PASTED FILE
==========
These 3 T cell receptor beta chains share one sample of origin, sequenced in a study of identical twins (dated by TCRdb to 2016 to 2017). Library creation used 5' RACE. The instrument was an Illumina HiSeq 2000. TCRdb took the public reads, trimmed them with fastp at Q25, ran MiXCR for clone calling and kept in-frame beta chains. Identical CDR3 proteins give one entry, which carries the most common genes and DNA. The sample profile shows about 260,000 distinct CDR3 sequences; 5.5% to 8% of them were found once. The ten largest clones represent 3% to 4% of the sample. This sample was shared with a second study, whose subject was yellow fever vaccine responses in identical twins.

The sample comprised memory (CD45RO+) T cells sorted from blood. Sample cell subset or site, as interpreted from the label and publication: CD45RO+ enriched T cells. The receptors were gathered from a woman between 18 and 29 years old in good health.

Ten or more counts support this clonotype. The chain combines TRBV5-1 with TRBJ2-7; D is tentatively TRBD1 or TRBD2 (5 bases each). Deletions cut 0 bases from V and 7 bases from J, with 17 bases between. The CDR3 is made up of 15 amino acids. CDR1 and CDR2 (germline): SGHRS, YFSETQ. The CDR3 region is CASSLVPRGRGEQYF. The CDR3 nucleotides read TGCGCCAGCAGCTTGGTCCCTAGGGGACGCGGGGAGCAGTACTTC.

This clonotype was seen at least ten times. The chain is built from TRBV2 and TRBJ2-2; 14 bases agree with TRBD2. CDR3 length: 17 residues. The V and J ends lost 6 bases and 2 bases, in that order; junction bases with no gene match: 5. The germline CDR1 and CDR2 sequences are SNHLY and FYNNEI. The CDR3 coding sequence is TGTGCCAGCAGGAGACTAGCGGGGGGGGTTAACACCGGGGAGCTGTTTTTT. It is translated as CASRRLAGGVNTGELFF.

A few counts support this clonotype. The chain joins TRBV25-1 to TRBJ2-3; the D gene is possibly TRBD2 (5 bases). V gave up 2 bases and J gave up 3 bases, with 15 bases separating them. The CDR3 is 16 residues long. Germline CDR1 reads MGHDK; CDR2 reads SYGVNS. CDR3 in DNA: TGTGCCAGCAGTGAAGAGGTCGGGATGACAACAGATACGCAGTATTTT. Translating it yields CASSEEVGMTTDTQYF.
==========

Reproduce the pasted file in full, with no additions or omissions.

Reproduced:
These 3 T cell receptor beta chains share one sample of origin, sequenced in a study of identical twins (dated by TCRdb to 2016 to 2017). Library creation used 5' RACE. The instrument was an Illumina HiSeq 2000. TCRdb took the public reads, trimmed them with fastp at Q25, ran MiXCR for clone calling and kept in-frame beta chains. Identical CDR3 proteins give one entry, which carries the most common genes and DNA. The sample profile shows about 260,000 distinct CDR3 sequences; 5.5% to 8% of them were found once. The ten largest clones represent 3% to 4% of the sample. This sample was shared with a second study, whose subject was yellow fever vaccine responses in identical twins.

The sample comprised memory (CD45RO+) T cells sorted from blood. Sample cell subset or site, as interpreted from the label and publication: CD45RO+ enriched T cells. The receptors were gathered from a woman between 18 and 29 years old in good health.

Ten or more counts support this clonotype. The chain combines TRBV5-1 with TRBJ2-7; D is tentatively TRBD1 or TRBD2 (5 bases each). Deletions cut 0 bases from V and 7 bases from J, with 17 bases between. The CDR3 is made up of 15 amino acids. CDR1 and CDR2 (germline): SGHRS, YFSETQ. The CDR3 region is CASSLVPRGRGEQYF. The CDR3 nucleotides read TGCGCCAGCAGCTTGGTCCCTAGGGGACGCGGGGAGCAGTACTTC.

This clonotype was seen at least ten times. The chain is built from TRBV2 and TRBJ2-2; 14 bases agree with TRBD2. CDR3 length: 17 residues. The V and J ends lost 6 bases and 2 bases, in that order; junction bases with no gene match: 5. The germline CDR1 and CDR2 sequences are SNHLY and FYNNEI. The CDR3 coding sequence is TGTGCCAGCAGGAGACTAGCGGGGGGGGTTAACACCGGGGAGCTGTTTTTT. It is translated as CASRRLAGGVNTGELFF.

A few counts support this clonotype. The chain joins TRBV25-1 to TRBJ2-3; the D gene is possibly TRBD2 (5 bases). V gave up 2 bases and J gave up 3 bases, with 15 bases separating them. The CDR3 is 16 residues long. Germline CDR1 reads MGHDK; CDR2 reads SYGVNS. CDR3 in DNA: TGTGCCAGCAGTGAAGAGGTCGGGATGACAACAGATACGCAGTATTTT. Translating it yields CASSEEVGMTTDTQYF.